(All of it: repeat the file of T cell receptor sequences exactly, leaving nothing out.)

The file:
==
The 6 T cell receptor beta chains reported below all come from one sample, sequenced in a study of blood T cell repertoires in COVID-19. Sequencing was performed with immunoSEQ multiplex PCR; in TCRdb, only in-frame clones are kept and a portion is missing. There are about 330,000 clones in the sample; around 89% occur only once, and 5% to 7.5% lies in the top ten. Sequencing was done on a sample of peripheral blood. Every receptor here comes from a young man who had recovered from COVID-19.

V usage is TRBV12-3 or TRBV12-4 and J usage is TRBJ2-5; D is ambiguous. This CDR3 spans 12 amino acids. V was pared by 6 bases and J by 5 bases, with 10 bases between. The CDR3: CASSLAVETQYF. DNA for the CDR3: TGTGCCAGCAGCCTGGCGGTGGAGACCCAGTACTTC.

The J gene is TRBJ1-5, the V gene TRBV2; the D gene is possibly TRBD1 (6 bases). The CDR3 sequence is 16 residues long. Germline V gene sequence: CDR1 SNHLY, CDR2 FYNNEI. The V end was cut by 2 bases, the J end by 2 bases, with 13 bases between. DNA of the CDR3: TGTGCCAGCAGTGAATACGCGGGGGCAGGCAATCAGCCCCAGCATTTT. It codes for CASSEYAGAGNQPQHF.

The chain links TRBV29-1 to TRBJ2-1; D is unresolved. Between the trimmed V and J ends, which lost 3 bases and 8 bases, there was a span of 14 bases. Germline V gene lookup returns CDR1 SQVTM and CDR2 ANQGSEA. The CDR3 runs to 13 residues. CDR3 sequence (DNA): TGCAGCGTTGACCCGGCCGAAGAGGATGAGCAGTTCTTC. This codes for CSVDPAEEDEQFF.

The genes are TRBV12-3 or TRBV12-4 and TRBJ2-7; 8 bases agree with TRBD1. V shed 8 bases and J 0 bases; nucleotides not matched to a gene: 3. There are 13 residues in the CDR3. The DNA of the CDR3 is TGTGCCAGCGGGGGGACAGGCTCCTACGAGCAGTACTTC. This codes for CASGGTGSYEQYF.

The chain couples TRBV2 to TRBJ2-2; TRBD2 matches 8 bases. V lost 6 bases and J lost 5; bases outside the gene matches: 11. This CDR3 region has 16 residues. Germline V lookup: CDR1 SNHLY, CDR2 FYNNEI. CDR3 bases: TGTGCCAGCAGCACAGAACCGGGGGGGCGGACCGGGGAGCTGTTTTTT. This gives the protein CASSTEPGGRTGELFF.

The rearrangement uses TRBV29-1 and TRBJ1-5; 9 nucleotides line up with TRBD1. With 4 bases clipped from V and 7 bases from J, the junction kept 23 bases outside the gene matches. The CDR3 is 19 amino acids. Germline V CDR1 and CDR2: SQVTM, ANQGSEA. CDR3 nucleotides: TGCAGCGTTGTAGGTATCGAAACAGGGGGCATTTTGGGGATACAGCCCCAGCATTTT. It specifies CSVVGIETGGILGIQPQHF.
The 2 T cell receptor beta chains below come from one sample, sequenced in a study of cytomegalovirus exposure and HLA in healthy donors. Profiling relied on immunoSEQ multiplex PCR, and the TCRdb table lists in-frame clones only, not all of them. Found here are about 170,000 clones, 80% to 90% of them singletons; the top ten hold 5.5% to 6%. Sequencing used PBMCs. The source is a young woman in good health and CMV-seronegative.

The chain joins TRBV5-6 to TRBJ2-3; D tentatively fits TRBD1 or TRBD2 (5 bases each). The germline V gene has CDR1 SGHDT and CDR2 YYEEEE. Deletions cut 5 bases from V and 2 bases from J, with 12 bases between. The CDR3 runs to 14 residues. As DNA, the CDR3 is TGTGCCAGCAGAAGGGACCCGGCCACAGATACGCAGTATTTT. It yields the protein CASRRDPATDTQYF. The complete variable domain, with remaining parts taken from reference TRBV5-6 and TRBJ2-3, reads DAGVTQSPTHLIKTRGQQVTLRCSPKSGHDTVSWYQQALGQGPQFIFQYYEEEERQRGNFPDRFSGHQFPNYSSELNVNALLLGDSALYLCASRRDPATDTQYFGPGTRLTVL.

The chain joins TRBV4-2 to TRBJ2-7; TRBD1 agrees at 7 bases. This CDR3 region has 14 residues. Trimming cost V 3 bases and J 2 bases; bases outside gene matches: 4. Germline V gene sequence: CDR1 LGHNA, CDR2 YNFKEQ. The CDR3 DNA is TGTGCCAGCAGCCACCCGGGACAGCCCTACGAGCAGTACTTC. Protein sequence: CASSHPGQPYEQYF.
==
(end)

The 6 T cell receptor beta chains reported below all come from one sample, sequenced in a study of blood T cell repertoires in COVID-19. Sequencing was performed with immunoSEQ multiplex PCR; in TCRdb, only in-frame clones are kept and a portion is missing. There are about 330,000 clones in the sample; around 89% occur only once, and 5% to 7.5% lies in the top ten. Sequencing was done on a sample of peripheral blood. Every receptor here comes from a young man who had recovered from COVID-19.

V usage is TRBV12-3 or TRBV12-4 and J usage is TRBJ2-5; D is ambiguous. This CDR3 spans 12 amino acids. V was pared by 6 bases and J by 5 bases, with 10 bases between. The CDR3: CASSLAVETQYF. DNA for the CDR3: TGTGCCAGCAGCCTGGCGGTGGAGACCCAGTACTTC.

The J gene is TRBJ1-5, the V gene TRBV2; the D gene is possibly TRBD1 (6 bases). The CDR3 sequence is 16 residues long. Germline V gene sequence: CDR1 SNHLY, CDR2 FYNNEI. The V end was cut by 2 bases, the J end by 2 bases, with 13 bases between. DNA of the CDR3: TGTGCCAGCAGTGAATACGCGGGGGCAGGCAATCAGCCCCAGCATTTT. It codes for CASSEYAGAGNQPQHF.

The chain links TRBV29-1 to TRBJ2-1; D is unresolved. Between the trimmed V and J ends, which lost 3 bases and 8 bases, there was a span of 14 bases. Germline V gene lookup returns CDR1 SQVTM and CDR2 ANQGSEA. The CDR3 runs to 13 residues. CDR3 sequence (DNA): TGCAGCGTTGACCCGGCCGAAGAGGATGAGCAGTTCTTC. This codes for CSVDPAEEDEQFF.

The genes are TRBV12-3 or TRBV12-4 and TRBJ2-7; 8 bases agree with TRBD1. V shed 8 bases and J 0 bases; nucleotides not matched to a gene: 3. There are 13 residues in the CDR3. The DNA of the CDR3 is TGTGCCAGCGGGGGGACAGGCTCCTACGAGCAGTACTTC. This codes for CASGGTGSYEQYF.

The chain couples TRBV2 to TRBJ2-2; TRBD2 matches 8 bases. V lost 6 bases and J lost 5; bases outside the gene matches: 11. This CDR3 region has 16 residues. Germline V lookup: CDR1 SNHLY, CDR2 FYNNEI. CDR3 bases: TGTGCCAGCAGCACAGAACCGGGGGGGCGGACCGGGGAGCTGTTTTTT. This gives the protein CASSTEPGGRTGELFF.

The rearrangement uses TRBV29-1 and TRBJ1-5; 9 nucleotides line up with TRBD1. With 4 bases clipped from V and 7 bases from J, the junction kept 23 bases outside the gene matches. The CDR3 is 19 amino acids. Germline V CDR1 and CDR2: SQVTM, ANQGSEA. CDR3 nucleotides: TGCAGCGTTGTAGGTATCGAAACAGGGGGCATTTTGGGGATACAGCCCCAGCATTTT. It specifies CSVVGIETGGILGIQPQHF.
The 2 T cell receptor beta chains below come from one sample, sequenced in a study of cytomegalovirus exposure and HLA in healthy donors. Profiling relied on immunoSEQ multiplex PCR, and the TCRdb table lists in-frame clones only, not all of them. Found here are about 170,000 clones, 80% to 90% of them singletons; the top ten hold 5.5% to 6%. Sequencing used PBMCs. The source is a young woman in good health and CMV-seronegative.

The chain joins TRBV5-6 to TRBJ2-3; D tentatively fits TRBD1 or TRBD2 (5 bases each). The germline V gene has CDR1 SGHDT and CDR2 YYEEEE. Deletions cut 5 bases from V and 2 bases from J, with 12 bases between. The CDR3 runs to 14 residues. As DNA, the CDR3 is TGTGCCAGCAGAAGGGACCCGGCCACAGATACGCAGTATTTT. It yields the protein CASRRDPATDTQYF. The complete variable domain, with remaining parts taken from reference TRBV5-6 and TRBJ2-3, reads DAGVTQSPTHLIKTRGQQVTLRCSPKSGHDTVSWYQQALGQGPQFIFQYYEEEERQRGNFPDRFSGHQFPNYSSELNVNALLLGDSALYLCASRRDPATDTQYFGPGTRLTVL.

The chain joins TRBV4-2 to TRBJ2-7; TRBD1 agrees at 7 bases. This CDR3 region has 14 residues. Trimming cost V 3 bases and J 2 bases; bases outside gene matches: 4. Germline V gene sequence: CDR1 LGHNA, CDR2 YNFKEQ. The CDR3 DNA is TGTGCCAGCAGCCACCCGGGACAGCCCTACGAGCAGTACTTC. Protein sequence: CASSHPGQPYEQYF.